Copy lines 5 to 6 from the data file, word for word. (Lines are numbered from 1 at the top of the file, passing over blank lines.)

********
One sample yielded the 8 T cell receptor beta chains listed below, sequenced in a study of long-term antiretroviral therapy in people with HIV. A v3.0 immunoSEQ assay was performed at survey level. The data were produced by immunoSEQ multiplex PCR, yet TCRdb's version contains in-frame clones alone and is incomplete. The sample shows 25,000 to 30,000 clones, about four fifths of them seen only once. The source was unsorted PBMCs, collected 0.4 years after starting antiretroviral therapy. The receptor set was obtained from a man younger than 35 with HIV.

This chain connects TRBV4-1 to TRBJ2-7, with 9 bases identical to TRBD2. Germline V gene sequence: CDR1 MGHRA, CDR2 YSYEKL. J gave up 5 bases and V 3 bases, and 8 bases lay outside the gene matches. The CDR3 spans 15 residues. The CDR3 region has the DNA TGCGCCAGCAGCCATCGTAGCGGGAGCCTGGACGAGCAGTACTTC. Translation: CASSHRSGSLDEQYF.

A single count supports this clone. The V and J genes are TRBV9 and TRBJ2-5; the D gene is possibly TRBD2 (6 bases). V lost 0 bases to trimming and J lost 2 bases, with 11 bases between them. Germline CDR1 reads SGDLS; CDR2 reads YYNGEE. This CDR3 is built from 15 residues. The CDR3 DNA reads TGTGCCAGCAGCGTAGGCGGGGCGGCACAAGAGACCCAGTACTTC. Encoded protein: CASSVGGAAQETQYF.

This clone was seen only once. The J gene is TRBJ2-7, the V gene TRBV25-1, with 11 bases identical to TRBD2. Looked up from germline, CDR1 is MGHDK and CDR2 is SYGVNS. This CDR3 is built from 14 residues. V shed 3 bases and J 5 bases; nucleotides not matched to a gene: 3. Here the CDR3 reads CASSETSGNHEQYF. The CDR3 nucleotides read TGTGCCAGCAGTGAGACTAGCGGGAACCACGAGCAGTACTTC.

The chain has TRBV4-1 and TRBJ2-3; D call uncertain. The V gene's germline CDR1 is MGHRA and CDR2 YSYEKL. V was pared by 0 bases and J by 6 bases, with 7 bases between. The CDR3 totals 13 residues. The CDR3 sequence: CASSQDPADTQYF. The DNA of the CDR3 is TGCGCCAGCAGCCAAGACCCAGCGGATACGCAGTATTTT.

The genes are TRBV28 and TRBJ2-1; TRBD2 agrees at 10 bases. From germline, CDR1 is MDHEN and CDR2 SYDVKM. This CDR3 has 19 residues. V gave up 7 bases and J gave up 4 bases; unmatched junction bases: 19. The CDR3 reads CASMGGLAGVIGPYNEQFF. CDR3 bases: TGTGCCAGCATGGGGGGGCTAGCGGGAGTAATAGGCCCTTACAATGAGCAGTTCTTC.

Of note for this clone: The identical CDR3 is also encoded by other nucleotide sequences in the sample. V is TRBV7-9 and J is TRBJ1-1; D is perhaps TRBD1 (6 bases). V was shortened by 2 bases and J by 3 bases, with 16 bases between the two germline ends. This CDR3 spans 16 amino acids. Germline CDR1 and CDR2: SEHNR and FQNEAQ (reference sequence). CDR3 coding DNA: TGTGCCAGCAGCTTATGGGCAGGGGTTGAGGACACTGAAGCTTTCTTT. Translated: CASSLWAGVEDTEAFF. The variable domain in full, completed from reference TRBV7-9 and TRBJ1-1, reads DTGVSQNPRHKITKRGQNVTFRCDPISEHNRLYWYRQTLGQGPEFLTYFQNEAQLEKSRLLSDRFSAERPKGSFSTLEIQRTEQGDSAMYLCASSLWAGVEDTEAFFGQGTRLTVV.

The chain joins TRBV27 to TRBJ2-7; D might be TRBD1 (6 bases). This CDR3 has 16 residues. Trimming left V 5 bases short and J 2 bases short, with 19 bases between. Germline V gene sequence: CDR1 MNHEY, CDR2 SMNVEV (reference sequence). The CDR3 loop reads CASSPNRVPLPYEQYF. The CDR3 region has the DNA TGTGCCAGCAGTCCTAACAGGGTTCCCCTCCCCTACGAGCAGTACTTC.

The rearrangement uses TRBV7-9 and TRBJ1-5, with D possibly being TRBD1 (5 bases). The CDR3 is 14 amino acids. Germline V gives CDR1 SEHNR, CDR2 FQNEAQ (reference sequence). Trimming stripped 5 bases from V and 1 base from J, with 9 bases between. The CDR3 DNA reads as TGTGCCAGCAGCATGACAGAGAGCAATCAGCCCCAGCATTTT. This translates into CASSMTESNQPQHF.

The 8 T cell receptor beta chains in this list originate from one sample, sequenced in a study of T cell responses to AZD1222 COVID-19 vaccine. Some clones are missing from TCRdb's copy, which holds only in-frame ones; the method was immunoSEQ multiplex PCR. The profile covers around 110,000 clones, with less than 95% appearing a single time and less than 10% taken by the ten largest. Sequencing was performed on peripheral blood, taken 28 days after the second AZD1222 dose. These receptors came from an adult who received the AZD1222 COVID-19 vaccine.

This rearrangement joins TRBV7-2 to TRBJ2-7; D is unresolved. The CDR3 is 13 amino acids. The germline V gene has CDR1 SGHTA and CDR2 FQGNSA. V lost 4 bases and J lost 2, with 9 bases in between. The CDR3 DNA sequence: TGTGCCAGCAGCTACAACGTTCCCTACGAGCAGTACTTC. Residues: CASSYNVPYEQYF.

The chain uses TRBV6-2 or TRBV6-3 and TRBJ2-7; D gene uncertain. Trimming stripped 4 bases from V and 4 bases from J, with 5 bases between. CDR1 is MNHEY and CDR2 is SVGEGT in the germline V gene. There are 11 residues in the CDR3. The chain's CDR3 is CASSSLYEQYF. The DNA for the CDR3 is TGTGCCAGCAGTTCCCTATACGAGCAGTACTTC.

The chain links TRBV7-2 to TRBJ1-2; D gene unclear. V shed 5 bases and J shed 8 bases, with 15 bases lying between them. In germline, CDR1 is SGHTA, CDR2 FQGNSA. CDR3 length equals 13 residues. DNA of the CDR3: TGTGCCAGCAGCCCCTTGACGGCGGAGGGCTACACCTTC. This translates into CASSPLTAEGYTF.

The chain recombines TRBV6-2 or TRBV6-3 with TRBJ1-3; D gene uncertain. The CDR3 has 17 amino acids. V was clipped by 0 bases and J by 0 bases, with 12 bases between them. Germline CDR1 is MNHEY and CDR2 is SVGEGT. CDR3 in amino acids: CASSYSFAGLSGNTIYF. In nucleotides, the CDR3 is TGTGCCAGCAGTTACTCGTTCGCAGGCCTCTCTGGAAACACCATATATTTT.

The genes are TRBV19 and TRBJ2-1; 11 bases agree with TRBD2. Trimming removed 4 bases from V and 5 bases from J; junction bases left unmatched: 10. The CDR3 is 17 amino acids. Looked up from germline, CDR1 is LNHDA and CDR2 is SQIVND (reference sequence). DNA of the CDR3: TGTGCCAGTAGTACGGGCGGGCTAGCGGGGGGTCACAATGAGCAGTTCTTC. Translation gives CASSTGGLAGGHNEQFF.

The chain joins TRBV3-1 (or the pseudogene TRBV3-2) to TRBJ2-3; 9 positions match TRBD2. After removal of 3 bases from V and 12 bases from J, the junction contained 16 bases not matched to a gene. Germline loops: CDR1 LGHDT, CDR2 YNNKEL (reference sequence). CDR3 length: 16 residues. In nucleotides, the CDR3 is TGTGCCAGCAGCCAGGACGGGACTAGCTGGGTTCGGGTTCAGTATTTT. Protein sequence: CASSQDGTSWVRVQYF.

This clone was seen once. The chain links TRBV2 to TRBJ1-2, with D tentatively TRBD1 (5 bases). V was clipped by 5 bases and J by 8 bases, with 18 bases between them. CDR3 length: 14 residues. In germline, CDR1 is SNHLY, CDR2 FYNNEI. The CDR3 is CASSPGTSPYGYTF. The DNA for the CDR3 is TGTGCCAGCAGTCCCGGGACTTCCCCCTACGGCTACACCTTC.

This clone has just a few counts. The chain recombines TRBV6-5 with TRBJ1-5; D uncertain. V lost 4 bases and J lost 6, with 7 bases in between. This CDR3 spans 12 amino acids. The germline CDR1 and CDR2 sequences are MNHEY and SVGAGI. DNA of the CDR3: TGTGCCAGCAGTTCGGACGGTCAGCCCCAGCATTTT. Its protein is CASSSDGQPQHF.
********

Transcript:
The chain has TRBV4-1 and TRBJ2-3; D call uncertain. The V gene's germline CDR1 is MGHRA and CDR2 YSYEKL. V was pared by 0 bases and J by 6 bases, with 7 bases between. The CDR3 totals 13 residues. The CDR3 sequence: CASSQDPADTQYF. The DNA of the CDR3 is TGCGCCAGCAGCCAAGACCCAGCGGATACGCAGTATTTT.

The genes are TRBV28 and TRBJ2-1; TRBD2 agrees at 10 bases. From germline, CDR1 is MDHEN and CDR2 SYDVKM. This CDR3 has 19 residues. V gave up 7 bases and J gave up 4 bases; unmatched junction bases: 19. The CDR3 reads CASMGGLAGVIGPYNEQFF. CDR3 bases: TGTGCCAGCATGGGGGGGCTAGCGGGAGTAATAGGCCCTTACAATGAGCAGTTCTTC.